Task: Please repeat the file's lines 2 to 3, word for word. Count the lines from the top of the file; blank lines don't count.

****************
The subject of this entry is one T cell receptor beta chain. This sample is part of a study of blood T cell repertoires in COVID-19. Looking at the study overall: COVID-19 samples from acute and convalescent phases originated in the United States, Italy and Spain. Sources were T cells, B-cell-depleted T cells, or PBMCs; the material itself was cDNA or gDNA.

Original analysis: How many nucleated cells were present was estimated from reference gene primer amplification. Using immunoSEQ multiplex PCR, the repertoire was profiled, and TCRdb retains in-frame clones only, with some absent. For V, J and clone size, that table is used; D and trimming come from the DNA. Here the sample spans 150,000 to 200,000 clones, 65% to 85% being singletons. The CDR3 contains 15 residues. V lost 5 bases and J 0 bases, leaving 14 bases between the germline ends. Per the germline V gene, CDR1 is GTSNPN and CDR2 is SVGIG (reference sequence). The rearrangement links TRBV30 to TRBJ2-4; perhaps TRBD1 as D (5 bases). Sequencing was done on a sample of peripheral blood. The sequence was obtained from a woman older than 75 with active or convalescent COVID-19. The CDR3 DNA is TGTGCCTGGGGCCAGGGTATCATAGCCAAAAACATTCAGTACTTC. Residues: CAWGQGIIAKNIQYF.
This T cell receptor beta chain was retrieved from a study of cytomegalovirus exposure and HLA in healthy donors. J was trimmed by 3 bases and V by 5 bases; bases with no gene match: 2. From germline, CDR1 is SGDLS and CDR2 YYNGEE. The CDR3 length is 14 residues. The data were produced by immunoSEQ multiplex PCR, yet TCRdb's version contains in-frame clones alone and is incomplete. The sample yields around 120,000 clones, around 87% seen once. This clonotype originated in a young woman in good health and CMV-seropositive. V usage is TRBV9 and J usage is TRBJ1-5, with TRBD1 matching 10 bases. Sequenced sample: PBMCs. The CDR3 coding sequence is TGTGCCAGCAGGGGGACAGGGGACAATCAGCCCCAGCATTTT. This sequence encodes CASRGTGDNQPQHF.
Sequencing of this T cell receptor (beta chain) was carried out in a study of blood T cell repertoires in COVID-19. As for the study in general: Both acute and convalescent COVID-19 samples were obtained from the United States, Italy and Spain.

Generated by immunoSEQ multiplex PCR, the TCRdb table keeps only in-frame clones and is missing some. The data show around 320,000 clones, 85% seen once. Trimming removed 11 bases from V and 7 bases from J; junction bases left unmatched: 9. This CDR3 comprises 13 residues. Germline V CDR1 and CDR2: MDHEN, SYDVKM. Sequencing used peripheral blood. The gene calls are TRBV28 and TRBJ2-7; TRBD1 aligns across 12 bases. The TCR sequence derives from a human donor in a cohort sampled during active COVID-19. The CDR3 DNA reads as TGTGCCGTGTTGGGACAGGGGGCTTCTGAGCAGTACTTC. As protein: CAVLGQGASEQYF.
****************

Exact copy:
Original analysis: How many nucleated cells were present was estimated from reference gene primer amplification. Using immunoSEQ multiplex PCR, the repertoire was profiled, and TCRdb retains in-frame clones only, with some absent. For V, J and clone size, that table is used; D and trimming come from the DNA. Here the sample spans 150,000 to 200,000 clones, 65% to 85% being singletons. The CDR3 contains 15 residues. V lost 5 bases and J 0 bases, leaving 14 bases between the germline ends. Per the germline V gene, CDR1 is GTSNPN and CDR2 is SVGIG (reference sequence). The rearrangement links TRBV30 to TRBJ2-4; perhaps TRBD1 as D (5 bases). Sequencing was done on a sample of peripheral blood. The sequence was obtained from a woman older than 75 with active or convalescent COVID-19. The CDR3 DNA is TGTGCCTGGGGCCAGGGTATCATAGCCAAAAACATTCAGTACTTC. Residues: CAWGQGIIAKNIQYF.
This T cell receptor beta chain was retrieved from a study of cytomegalovirus exposure and HLA in healthy donors. J was trimmed by 3 bases and V by 5 bases; bases with no gene match: 2. From germline, CDR1 is SGDLS and CDR2 YYNGEE. The CDR3 length is 14 residues. The data were produced by immunoSEQ multiplex PCR, yet TCRdb's version contains in-frame clones alone and is incomplete. The sample yields around 120,000 clones, around 87% seen once. This clonotype originated in a young woman in good health and CMV-seropositive. V usage is TRBV9 and J usage is TRBJ1-5, with TRBD1 matching 10 bases. Sequenced sample: PBMCs. The CDR3 coding sequence is TGTGCCAGCAGGGGGACAGGGGACAATCAGCCCCAGCATTTT. This sequence encodes CASRGTGDNQPQHF.